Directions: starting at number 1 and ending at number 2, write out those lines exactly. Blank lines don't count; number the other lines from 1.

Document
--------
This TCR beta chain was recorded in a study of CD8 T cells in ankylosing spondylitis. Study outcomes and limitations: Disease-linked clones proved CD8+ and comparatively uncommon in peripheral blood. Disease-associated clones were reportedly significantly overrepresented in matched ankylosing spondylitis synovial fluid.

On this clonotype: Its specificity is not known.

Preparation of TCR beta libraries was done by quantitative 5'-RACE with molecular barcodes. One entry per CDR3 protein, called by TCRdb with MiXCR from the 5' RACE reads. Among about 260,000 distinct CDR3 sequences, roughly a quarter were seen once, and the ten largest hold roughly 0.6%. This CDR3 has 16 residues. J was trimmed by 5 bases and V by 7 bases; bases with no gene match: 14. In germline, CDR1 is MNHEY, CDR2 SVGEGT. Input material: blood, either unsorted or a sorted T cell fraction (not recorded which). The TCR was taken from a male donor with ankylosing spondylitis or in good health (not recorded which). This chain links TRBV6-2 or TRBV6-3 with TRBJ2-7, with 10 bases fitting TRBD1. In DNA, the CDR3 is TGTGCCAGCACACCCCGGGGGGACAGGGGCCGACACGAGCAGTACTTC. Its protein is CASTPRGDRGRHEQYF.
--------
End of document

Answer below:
This TCR beta chain was recorded in a study of CD8 T cells in ankylosing spondylitis. Study outcomes and limitations: Disease-linked clones proved CD8+ and comparatively uncommon in peripheral blood. Disease-associated clones were reportedly significantly overrepresented in matched ankylosing spondylitis synovial fluid.

On this clonotype: Its specificity is not known.